Reimagined monuments in RVA

Not two weeks into Richmond and I’ve already discovered that what I’ve heard is true. History and historic sites are at the center of a fairly robust public dialog. Outside of Asheville and the “Army of Liberation” event last year, I can’t think of any organizations or institutions that are actively nurturing alternative stories or straight up historical counternarratives similar to what I’ve seen in RVA.

One example is the group art show Truthful History Heals currently up at The Iridian Gallery at Diversity Richmond. The show brings together creative reimaginings, via photo illustration, of the Robert E. Lee monument, audience submitted ideas for alternative monuments, a series of historic markers with alternative narratives, and a collection of art inspired by Richmond’s monumental landscape. Curator Beth Marschak notes that, after observing “a panel of ‘experts’ discussing” the monuments, “I began to think of other ways for people to be part of this important community conversation, and realized that the visual arts provide another avenue for participation; one that might allow many more people to be engaged that the public forums where so often the same people dominated the verbal discussion.”

The counternarratives on exhibit here defy expectations because, while provocative, are also whimsical, humorous, and scrupulously fair in their historical assessments. (The Jeb Stuart marker, for instance, acknowledges his brilliance, but also that he screwed the pooch at times, too.)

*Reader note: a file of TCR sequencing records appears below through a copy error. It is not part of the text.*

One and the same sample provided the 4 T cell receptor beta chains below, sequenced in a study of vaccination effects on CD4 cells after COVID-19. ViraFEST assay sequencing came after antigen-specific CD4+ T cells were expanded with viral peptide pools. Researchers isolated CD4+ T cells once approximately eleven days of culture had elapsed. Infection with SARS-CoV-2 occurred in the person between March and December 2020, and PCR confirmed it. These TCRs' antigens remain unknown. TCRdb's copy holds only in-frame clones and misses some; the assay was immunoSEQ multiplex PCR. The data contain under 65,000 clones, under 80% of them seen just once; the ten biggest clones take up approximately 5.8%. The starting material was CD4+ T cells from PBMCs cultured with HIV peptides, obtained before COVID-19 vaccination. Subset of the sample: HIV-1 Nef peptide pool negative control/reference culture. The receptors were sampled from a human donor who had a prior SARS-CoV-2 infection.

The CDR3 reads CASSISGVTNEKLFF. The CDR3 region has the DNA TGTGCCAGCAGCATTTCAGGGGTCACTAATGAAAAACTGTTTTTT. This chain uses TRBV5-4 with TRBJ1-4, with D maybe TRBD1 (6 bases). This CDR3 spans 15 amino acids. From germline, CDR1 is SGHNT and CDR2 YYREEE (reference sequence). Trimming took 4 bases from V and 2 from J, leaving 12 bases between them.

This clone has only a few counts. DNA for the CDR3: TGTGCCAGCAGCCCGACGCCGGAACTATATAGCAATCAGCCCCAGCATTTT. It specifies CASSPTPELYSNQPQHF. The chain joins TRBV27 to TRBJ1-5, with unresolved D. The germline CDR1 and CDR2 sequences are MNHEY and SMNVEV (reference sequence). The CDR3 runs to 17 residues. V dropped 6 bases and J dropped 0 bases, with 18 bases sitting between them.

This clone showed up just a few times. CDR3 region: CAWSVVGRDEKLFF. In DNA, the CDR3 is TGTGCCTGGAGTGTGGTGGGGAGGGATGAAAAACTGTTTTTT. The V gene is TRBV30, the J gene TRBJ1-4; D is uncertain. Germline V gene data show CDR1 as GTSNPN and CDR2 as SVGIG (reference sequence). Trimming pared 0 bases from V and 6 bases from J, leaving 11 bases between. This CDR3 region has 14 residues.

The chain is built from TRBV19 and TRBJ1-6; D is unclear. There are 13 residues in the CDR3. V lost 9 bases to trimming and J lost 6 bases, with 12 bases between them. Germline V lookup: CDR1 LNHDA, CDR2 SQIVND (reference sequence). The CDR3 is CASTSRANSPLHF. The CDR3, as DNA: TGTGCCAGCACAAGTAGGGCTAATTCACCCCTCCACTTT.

As a larger voice, they suggest that these monuments have always—historically—been contested, that this history matters to groups in RVA in ways that traditional institutions fail to represent, and that contemporary identities are conscientiously defined by these counternarratives.

I don’t think that we in the traditional history museum business have sole claim to define what constitutes acceptable modes of historical understanding. In fact, the historical connections and meanings expressed in the counternarratives at Iridian should inform us of the great need for, and great capaciousness of, an alternative approach to the past. We, as a larger community, should be in dialog with that.

Yet my fondest wish is that the curators, the artists, and their message—undiluted—could be made to feel welcome in our institutions. Our traditional visitors need it. We need it.

(The views expressed are mine, and do not represent those of my employer.)




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